The greatest opportunity for a Senior Pastor to have influence is through their Youth Pastor.

Fourth, is there mutual respect between the Senior and Youth Pastor?

Respect and trust within the pastoral team would seem obvious. This does develop over time, but can also be damaged along the way. This relationship doesn’t mean everyone needs to be best buddies but it should have trust and respect within it.

Ways to foster this mutual respect and trust would be to:

  • Meet regularly.
  • Take an interest in each others lives, not just about the ministry.
  • Speak positively of the other, in public meetings and private conversations with church members.
  • Share openly about the struggles and challenges of life, faith and ministry to one-another.
  • Speak clearly and directly when any disagreements arise (in private).

Fifth, understand the line of authority in the Senior Pastor-Youth Pastor relationship.

At the end of the day the Senior Pastor is the main leader of the local church. They have more responsibility placed on their shoulders than anyone else in the church. They not only have pastoral oversight but at the end of the day they are the boss or manager, whichever sounds nicer for you.

As a Youth Pastor I don’t know half of what is coming across the desk of my Senior Pastor. I don’t know the issues he is dealing with most weeks. I know the main things he has responsibility for and what he is up to but whatever it is it’s a lot more than what I have to deal with. This doesn’t minimise any of the issues, problems, or challenges I have as a Youth Pastor. But, one of those particular tasks as a Senior Pastor is pastoral team management, which includes me as Youth Pastor. But as a Youth Pastor I need to recognise that I don’t have overall responsibility for the church. I have responsibility for part of the church and am committed to the ministry, but even that is under the supervision and leadership of the Senior Pastor.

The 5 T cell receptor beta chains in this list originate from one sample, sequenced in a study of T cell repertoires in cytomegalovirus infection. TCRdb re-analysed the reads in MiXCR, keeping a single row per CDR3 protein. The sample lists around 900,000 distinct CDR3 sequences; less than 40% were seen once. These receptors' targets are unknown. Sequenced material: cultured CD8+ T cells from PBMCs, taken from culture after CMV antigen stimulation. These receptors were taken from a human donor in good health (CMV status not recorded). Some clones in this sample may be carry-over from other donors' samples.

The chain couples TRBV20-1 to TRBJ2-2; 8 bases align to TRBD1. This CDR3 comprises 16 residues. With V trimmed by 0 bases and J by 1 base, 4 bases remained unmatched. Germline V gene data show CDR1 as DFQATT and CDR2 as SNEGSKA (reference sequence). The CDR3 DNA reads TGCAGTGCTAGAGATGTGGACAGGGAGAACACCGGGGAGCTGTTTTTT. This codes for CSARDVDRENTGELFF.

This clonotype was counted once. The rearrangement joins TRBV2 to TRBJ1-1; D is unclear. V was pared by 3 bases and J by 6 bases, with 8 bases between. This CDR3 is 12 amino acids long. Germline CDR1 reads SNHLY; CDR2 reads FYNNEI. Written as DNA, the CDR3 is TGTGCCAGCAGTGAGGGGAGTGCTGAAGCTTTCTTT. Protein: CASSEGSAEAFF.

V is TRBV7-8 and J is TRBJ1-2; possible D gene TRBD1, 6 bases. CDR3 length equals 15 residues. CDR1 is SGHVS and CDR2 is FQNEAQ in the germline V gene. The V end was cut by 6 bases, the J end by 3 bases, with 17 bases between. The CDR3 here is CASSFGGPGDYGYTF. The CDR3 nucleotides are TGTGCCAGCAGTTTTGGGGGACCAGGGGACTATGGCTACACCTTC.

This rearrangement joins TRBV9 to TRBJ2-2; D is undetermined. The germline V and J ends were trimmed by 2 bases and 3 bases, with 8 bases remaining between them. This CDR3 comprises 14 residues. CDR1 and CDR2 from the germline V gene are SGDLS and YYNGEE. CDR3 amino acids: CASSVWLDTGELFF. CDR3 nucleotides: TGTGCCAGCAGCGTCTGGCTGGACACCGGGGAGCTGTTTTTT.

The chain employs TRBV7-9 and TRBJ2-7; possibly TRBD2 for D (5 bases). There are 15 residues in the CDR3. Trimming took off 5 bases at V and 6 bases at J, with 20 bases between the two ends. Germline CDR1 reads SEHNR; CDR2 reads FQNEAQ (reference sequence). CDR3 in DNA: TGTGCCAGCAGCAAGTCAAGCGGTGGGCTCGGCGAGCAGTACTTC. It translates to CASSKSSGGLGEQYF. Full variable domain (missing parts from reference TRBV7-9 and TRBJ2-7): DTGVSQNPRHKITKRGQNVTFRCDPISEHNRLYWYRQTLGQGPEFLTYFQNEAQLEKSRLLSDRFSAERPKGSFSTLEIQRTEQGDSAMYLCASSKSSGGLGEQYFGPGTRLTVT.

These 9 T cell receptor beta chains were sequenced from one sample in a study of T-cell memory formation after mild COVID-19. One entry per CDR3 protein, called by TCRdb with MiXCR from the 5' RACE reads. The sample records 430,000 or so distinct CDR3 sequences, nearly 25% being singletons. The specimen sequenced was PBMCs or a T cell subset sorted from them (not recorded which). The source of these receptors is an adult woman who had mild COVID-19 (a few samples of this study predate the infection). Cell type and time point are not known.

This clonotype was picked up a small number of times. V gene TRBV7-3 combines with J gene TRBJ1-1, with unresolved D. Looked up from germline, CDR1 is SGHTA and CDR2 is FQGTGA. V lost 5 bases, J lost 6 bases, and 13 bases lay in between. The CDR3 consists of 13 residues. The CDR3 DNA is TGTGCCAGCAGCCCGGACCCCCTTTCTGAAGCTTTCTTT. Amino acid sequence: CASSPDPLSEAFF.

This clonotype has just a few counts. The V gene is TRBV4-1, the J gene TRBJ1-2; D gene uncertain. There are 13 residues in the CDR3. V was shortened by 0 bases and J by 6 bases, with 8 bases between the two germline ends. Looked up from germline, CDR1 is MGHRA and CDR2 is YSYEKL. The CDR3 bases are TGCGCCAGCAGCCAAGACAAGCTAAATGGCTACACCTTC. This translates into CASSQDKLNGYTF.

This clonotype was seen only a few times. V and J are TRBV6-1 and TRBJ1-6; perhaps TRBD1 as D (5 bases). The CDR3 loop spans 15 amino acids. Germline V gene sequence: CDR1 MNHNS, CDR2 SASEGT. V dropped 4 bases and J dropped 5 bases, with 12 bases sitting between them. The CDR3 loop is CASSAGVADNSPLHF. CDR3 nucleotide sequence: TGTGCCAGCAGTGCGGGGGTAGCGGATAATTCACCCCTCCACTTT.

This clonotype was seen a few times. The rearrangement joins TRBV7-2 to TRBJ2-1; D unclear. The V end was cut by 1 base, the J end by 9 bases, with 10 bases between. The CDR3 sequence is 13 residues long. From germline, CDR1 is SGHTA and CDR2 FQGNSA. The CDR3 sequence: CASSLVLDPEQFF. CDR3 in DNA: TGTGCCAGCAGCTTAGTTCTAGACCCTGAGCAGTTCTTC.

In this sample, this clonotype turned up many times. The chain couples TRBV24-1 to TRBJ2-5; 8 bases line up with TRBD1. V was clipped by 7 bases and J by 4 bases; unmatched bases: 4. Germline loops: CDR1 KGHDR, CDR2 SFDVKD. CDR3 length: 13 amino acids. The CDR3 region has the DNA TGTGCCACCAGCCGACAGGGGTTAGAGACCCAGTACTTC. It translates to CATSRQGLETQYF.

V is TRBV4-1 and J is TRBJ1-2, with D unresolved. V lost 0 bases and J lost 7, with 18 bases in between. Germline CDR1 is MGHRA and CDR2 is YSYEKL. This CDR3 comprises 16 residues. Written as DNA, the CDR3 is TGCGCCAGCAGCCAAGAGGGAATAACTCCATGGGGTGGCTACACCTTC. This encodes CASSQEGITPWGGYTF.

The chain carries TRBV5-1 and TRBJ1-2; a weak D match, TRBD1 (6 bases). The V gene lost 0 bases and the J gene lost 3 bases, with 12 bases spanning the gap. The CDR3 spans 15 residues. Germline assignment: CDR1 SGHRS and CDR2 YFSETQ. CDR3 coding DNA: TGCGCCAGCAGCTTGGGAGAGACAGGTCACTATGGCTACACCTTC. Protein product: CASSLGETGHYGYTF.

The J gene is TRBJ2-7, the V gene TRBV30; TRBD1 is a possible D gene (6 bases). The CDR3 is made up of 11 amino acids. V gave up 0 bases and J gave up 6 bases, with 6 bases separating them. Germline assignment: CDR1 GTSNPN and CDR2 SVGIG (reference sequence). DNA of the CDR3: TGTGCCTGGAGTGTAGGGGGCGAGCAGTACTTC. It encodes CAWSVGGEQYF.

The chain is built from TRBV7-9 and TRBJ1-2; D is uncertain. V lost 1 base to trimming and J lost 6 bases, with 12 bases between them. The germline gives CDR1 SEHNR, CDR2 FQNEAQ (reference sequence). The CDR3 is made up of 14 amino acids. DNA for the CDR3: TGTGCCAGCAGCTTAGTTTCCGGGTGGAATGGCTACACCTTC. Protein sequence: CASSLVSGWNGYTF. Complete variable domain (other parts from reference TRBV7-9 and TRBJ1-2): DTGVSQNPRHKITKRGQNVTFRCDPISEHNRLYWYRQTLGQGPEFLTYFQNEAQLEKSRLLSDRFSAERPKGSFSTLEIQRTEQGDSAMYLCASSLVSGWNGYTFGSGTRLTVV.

I hope this has been helpful for you. What kind of relationship do you have with your Senior Pastor? 

11 Things: Life With Jesus

A while ago I wrote a post about what I wished I knew when entering youth ministry. This is the beginning of a series dedicated to elaborating each of those eleven points. Enjoy.


Some would like to think that being surrounded by the programs, activities, people, books, studies, services, teaching, and social engagements that being a Youth Pastor brings means that life with Jesus would be easy.

Some would like to think that because of the all encompassing nature of being a Youth Pastor, rubbing shoulders with the things and people of God, then life with Jesus would be a breeze. That it would be a constant joy to be involved in so many so called ‘spiritual things’ that a closeness with God would naturally occur.

Some would like to think that a relationship with God would be so easy to sustain through the conversations, events, and teaching opportunities each week. After all, there isn’t the monotony of the 9-5 existence (is that a thing anymore?) and so connecting with God during the day will occur without too much effort.

Um.

Wrong.

Perhaps at one time I would’ve thought it’d be easier to maintain a great relationship with the Lord while doing ministry too. Nothing seems to be further from the truth.

It’s hard.